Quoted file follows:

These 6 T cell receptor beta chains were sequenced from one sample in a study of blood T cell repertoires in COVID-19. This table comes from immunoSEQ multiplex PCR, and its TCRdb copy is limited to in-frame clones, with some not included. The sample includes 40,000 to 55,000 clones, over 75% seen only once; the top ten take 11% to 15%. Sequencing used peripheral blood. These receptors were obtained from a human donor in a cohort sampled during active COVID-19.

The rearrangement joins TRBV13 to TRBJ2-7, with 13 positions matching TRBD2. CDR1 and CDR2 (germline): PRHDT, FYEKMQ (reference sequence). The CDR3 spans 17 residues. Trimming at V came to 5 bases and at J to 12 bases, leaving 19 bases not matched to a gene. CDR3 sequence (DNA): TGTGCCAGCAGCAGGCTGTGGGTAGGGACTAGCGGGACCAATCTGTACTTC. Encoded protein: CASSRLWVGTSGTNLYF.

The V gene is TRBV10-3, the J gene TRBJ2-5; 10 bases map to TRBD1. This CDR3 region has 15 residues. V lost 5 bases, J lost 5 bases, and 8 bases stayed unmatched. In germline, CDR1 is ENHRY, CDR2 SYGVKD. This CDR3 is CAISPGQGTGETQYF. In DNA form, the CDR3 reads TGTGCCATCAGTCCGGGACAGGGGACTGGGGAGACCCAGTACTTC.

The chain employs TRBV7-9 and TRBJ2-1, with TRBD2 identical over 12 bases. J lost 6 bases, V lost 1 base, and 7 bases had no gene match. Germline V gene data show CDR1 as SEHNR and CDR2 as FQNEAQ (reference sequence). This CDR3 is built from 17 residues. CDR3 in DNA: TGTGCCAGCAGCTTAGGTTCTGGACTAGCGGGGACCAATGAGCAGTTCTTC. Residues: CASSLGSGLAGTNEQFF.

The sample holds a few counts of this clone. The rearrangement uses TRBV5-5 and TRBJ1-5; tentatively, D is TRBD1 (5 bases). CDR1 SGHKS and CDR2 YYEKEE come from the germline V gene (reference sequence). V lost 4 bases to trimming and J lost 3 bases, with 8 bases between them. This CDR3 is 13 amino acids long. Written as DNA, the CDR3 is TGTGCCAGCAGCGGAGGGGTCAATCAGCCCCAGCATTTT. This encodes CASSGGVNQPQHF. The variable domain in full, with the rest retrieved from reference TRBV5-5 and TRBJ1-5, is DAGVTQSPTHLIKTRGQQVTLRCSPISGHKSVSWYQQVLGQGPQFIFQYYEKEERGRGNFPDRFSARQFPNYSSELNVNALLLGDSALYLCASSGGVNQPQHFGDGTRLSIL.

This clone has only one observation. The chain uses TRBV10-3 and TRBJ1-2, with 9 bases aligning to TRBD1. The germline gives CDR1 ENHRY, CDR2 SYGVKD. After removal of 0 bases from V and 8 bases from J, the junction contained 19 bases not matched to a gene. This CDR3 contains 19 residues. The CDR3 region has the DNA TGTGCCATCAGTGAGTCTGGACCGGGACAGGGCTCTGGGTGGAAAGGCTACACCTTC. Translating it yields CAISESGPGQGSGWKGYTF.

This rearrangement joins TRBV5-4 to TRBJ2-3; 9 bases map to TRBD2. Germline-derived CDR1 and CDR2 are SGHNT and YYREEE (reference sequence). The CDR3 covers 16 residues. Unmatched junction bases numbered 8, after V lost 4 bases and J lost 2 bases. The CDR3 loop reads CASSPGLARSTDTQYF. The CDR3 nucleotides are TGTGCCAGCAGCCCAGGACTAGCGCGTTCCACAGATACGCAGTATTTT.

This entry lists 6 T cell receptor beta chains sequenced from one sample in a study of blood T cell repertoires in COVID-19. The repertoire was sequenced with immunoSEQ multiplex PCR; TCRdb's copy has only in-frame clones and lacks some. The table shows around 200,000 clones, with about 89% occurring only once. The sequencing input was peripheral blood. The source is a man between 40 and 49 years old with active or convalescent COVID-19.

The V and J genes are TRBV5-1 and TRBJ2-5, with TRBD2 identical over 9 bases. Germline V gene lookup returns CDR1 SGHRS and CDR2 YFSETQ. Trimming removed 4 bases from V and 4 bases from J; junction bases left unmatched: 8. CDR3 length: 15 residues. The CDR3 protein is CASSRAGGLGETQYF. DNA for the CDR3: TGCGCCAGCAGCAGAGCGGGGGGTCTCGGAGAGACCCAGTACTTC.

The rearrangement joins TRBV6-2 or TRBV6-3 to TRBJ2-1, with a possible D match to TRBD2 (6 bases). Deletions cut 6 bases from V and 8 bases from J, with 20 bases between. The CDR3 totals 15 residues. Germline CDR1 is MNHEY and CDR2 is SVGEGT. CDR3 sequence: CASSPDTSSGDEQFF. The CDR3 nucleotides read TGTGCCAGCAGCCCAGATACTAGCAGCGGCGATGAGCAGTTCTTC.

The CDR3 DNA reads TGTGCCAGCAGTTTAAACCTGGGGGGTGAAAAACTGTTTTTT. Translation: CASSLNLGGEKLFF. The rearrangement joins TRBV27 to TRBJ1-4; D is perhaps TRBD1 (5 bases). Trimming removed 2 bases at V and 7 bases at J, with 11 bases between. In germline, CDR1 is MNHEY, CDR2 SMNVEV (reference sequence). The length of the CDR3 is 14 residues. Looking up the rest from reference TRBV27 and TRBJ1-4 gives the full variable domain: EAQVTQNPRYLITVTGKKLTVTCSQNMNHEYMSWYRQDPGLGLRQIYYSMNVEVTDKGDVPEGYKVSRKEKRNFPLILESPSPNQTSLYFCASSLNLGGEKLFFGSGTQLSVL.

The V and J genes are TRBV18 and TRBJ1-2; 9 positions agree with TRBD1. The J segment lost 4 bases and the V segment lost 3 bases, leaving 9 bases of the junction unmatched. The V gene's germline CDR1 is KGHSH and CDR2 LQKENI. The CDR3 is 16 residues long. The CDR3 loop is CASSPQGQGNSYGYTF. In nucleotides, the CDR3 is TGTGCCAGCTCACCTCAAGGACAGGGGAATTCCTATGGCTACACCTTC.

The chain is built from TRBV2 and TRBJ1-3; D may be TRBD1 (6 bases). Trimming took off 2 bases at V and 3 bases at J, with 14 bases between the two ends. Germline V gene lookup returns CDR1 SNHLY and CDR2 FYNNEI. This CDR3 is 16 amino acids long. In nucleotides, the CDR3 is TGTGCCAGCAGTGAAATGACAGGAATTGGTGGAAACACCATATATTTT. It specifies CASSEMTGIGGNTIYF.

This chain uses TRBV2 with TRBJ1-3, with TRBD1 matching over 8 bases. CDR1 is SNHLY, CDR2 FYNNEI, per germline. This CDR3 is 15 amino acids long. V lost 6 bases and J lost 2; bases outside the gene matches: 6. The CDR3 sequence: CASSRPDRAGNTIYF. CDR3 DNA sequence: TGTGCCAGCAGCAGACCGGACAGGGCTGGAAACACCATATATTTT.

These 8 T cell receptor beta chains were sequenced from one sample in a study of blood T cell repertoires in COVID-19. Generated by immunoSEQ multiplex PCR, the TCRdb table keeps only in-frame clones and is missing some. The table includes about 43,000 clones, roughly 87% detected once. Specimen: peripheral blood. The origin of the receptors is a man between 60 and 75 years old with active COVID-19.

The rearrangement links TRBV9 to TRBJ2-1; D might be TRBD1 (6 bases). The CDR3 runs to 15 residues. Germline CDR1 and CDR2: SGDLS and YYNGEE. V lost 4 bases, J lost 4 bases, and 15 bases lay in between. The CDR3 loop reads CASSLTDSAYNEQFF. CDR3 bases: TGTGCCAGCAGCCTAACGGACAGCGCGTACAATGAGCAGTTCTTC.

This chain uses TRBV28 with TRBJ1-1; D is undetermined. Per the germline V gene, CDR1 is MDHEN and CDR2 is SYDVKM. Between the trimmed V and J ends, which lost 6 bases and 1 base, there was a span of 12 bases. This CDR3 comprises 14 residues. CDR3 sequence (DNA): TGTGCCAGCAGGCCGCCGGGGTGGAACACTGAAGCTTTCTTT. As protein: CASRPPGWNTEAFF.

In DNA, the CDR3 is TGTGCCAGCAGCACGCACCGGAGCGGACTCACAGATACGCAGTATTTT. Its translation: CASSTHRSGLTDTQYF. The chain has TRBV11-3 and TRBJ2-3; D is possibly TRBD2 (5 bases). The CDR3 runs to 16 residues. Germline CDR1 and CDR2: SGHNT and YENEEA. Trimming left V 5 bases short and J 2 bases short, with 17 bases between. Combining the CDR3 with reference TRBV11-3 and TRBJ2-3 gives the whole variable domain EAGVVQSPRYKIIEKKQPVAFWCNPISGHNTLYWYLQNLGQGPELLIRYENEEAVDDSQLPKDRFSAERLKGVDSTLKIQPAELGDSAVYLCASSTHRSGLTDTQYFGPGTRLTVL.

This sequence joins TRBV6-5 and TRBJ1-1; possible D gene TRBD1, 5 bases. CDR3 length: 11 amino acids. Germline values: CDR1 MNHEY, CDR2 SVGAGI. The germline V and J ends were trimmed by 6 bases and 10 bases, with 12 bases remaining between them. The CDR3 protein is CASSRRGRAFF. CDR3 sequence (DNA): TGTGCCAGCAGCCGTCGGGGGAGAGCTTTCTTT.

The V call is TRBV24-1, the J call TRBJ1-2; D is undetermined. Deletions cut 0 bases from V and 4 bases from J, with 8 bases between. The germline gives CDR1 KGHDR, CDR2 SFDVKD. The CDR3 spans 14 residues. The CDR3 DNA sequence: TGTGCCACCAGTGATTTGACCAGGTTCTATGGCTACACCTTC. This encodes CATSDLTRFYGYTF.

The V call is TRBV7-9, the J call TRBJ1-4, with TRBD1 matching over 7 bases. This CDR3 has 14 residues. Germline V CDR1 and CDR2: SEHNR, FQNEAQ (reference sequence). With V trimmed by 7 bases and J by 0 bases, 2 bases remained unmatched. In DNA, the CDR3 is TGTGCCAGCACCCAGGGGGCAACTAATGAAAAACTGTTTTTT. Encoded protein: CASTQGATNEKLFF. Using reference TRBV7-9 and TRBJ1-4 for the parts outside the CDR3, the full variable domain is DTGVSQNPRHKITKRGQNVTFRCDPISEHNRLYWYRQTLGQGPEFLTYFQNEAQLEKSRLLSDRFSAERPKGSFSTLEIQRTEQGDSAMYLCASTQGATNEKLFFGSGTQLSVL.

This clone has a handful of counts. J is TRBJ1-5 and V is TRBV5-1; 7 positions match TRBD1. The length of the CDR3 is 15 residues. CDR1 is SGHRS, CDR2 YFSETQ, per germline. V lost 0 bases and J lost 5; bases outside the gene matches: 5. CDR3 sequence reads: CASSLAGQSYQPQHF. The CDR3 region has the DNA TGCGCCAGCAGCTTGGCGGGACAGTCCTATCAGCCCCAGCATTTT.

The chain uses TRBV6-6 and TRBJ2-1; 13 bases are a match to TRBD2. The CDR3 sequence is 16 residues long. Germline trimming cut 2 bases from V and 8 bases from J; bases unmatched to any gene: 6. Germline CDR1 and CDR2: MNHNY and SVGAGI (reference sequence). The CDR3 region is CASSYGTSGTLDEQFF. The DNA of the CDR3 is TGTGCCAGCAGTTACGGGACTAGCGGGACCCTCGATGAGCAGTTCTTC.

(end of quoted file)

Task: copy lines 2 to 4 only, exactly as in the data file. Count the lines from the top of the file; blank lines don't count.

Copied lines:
The rearrangement joins TRBV13 to TRBJ2-7, with 13 positions matching TRBD2. CDR1 and CDR2 (germline): PRHDT, FYEKMQ (reference sequence). The CDR3 spans 17 residues. Trimming at V came to 5 bases and at J to 12 bases, leaving 19 bases not matched to a gene. CDR3 sequence (DNA): TGTGCCAGCAGCAGGCTGTGGGTAGGGACTAGCGGGACCAATCTGTACTTC. Encoded protein: CASSRLWVGTSGTNLYF.

The V gene is TRBV10-3, the J gene TRBJ2-5; 10 bases map to TRBD1. This CDR3 region has 15 residues. V lost 5 bases, J lost 5 bases, and 8 bases stayed unmatched. In germline, CDR1 is ENHRY, CDR2 SYGVKD. This CDR3 is CAISPGQGTGETQYF. In DNA form, the CDR3 reads TGTGCCATCAGTCCGGGACAGGGGACTGGGGAGACCCAGTACTTC.

The chain employs TRBV7-9 and TRBJ2-1, with TRBD2 identical over 12 bases. J lost 6 bases, V lost 1 base, and 7 bases had no gene match. Germline V gene data show CDR1 as SEHNR and CDR2 as FQNEAQ (reference sequence). This CDR3 is built from 17 residues. CDR3 in DNA: TGTGCCAGCAGCTTAGGTTCTGGACTAGCGGGGACCAATGAGCAGTTCTTC. Residues: CASSLGSGLAGTNEQFF.